The modeling and simulation of a DVR using MATLAB has been presented. The simulation results showed clearly the performance of the DVR in mitigating voltage sags. The DVR handled fault conditions without any difficulties and injected the appropriate voltage to keep the load voltage balanced and constant at the nominal value. In this study, the DVR has shown the ability to compensate for voltage sags at the distribution side; this can be proved through simulation and experimental results. The efficiency and the effectiveness in voltage sags compensation showed by the DVR makes it an interesting power quality device compared to other custom power devices.

REFERENCES

  1. S.P.Awate, Enhancement of Voltage Profile Using Dynamic Voltage Restorer, International Journal of Advanced Research in Electrical, Electronics and Instrumentation Engineering, Vol. 2, Issue 12,

    December 2013

  2. Sabin, D.D., An assessment of distribution system power quality, Electrical Power Research Institute, EPRI Final Report TR-106294-V2,

    Palo Alto, CA. 1996

  3. Gosh, A. and G. Ledwich, Compensation of distribution system voltage using DVR. IEEE Trans. Power Deliv., 17, no 46880, 2002

  4. Carl N.M.Ho, Henery and S.H. Chaung, Fast Dynamic Control Scheme for Capacitor- Supported Dynamic Voltage Restorer: Design Issues, Implementation and Analysis. IEEE, 2007..

  5. Kasuni Perera, Daniel Salomon son and Arulampaiam, Atputharajah, Sanath Alahakoon, Automated Control Technique for A Single Phase Dynamic Voltage Restorer IEEE, 2006.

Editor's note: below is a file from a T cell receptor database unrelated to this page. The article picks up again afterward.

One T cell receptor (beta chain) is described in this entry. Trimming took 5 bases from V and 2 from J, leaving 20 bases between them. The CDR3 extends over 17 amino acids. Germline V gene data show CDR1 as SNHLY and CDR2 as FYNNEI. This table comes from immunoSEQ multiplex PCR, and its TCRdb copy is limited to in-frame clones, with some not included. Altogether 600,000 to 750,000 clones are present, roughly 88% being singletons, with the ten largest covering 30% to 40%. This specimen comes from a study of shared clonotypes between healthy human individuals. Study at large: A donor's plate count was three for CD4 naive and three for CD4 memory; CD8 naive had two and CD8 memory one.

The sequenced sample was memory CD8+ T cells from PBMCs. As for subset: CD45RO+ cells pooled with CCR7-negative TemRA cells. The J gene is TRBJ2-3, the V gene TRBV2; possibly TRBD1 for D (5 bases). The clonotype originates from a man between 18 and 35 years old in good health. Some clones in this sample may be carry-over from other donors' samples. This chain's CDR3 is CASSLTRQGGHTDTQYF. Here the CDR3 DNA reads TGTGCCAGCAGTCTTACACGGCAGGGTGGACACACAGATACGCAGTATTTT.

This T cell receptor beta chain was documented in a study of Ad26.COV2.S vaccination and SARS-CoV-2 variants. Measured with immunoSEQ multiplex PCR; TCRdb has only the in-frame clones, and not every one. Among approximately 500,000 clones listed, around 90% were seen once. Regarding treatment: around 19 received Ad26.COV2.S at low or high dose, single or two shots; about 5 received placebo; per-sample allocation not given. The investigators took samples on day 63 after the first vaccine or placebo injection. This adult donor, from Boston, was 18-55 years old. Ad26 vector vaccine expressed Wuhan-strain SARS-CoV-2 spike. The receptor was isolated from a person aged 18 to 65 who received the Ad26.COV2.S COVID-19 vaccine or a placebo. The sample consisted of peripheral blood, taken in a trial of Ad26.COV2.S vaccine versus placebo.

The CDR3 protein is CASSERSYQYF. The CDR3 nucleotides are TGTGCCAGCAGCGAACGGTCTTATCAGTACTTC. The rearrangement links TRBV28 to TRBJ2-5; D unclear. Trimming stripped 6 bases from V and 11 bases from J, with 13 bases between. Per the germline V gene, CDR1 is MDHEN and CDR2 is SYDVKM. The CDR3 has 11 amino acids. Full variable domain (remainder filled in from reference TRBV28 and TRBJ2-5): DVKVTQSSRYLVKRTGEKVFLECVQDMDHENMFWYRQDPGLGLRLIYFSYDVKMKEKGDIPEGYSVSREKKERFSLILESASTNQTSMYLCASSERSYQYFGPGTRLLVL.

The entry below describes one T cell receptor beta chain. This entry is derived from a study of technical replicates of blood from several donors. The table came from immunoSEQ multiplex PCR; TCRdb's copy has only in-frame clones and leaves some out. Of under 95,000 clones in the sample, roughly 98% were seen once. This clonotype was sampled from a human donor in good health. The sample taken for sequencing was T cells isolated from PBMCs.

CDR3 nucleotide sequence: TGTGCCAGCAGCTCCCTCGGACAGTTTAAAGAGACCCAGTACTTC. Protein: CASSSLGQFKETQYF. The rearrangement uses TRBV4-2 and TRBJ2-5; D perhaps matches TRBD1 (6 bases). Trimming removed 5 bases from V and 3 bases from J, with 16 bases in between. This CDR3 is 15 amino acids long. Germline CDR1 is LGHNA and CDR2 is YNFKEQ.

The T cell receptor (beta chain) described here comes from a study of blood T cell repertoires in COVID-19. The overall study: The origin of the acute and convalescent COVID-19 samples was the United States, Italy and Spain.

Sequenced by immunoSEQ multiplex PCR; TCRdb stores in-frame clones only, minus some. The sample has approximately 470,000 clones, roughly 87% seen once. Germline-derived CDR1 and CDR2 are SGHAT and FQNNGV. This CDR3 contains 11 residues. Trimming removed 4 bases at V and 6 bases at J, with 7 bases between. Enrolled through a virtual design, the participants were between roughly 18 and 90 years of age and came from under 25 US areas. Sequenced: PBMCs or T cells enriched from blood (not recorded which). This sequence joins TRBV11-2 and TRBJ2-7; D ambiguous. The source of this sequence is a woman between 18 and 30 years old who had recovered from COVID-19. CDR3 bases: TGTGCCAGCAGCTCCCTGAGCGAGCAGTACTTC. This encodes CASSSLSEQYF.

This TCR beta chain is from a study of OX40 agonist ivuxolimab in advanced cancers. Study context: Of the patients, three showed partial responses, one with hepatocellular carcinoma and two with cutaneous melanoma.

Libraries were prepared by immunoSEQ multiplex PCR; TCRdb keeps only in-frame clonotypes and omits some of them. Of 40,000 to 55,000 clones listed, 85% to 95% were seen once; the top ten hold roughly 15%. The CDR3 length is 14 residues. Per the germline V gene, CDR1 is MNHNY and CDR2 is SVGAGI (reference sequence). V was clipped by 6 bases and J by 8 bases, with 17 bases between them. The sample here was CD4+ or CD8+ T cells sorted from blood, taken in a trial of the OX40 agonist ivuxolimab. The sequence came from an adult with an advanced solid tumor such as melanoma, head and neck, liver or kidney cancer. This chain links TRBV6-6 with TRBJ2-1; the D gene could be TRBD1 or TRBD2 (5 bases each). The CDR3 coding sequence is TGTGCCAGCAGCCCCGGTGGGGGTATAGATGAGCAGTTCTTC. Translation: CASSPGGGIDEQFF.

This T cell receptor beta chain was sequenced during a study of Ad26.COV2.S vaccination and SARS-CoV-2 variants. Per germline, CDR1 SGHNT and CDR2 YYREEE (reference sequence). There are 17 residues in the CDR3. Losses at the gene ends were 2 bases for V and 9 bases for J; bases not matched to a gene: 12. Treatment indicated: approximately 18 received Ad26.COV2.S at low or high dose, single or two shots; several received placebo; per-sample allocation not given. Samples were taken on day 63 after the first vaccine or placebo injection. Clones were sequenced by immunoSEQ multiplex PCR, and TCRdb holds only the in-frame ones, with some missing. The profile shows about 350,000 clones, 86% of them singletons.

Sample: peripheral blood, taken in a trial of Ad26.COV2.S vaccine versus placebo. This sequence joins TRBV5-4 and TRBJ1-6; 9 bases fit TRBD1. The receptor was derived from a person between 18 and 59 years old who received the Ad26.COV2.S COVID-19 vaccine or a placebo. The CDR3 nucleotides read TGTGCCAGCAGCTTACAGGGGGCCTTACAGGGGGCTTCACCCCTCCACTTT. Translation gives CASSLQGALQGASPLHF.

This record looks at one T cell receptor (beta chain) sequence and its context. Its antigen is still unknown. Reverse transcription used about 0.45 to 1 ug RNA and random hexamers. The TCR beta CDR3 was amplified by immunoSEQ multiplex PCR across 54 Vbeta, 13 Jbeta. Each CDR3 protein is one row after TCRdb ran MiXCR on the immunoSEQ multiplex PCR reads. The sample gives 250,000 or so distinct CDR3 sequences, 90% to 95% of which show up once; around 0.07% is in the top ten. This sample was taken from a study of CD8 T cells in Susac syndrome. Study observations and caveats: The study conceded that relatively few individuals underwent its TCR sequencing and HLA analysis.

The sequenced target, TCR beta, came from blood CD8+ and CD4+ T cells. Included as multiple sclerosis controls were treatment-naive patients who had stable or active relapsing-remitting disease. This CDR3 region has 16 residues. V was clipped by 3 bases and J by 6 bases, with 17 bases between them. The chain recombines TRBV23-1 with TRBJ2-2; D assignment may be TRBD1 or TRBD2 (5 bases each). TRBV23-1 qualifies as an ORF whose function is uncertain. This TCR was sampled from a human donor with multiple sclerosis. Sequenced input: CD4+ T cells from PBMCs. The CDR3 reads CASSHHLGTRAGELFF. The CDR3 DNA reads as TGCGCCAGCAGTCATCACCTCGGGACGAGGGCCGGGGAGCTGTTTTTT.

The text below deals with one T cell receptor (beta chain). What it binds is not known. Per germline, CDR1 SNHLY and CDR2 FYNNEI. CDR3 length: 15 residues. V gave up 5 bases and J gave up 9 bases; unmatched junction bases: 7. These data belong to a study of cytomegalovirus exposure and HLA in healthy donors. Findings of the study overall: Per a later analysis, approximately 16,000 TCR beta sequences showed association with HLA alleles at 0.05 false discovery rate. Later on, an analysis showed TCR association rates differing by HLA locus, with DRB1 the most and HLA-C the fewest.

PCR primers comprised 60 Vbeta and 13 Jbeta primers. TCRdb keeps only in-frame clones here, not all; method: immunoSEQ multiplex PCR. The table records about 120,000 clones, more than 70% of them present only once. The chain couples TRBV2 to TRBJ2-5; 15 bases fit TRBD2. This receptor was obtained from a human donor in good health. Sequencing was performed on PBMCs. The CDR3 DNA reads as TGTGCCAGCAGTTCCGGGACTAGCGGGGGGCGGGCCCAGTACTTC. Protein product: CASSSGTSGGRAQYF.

6. Yun Wei Li.Poh Chiang Loh, Frede Blaabje and D.Mahinda Vilathgamuwa, Investigation and Improvement of Transient Response of DVR at Medium Voltage Level. IEEE, 2006..

  7. Y V.K.Ramachandramurthy,C.Fitzer,A.Arulampalm.,C.Zhan, M. Barnes and N. Jenkins Control of Battery Supported Voltage Restorer, IEEE,

    September 2002, Vol. 149 No.5

  8. D.Mahinda, Vilathgamuwa, H.M.Wijekoon and S.S.Choi, Interline Dynamic Voltage Restorer : A Novel and Economical Approach For Multi-Line Power Quality Compensation IEEE 2003.

  9. Mohan Reddy, T. Gowrimanohar, Mitigation Of Interruption & Voltage Sag, Swell Using A Cascaded Mli Based Dynamic Voltage Restorer, International Journal Of Electrical And Electronics Enginering Research (IJEEER), Vol. 3, Issue 2, Jun 2013, 153-170.

  10. S. S. Choi, J. D. Li and D. M. Vilathgamuwa, Dynamic voltage restorating with minimum energy injection, IEEE Trans. on power sys., vol. 15, pp. 51-57, Feb 2000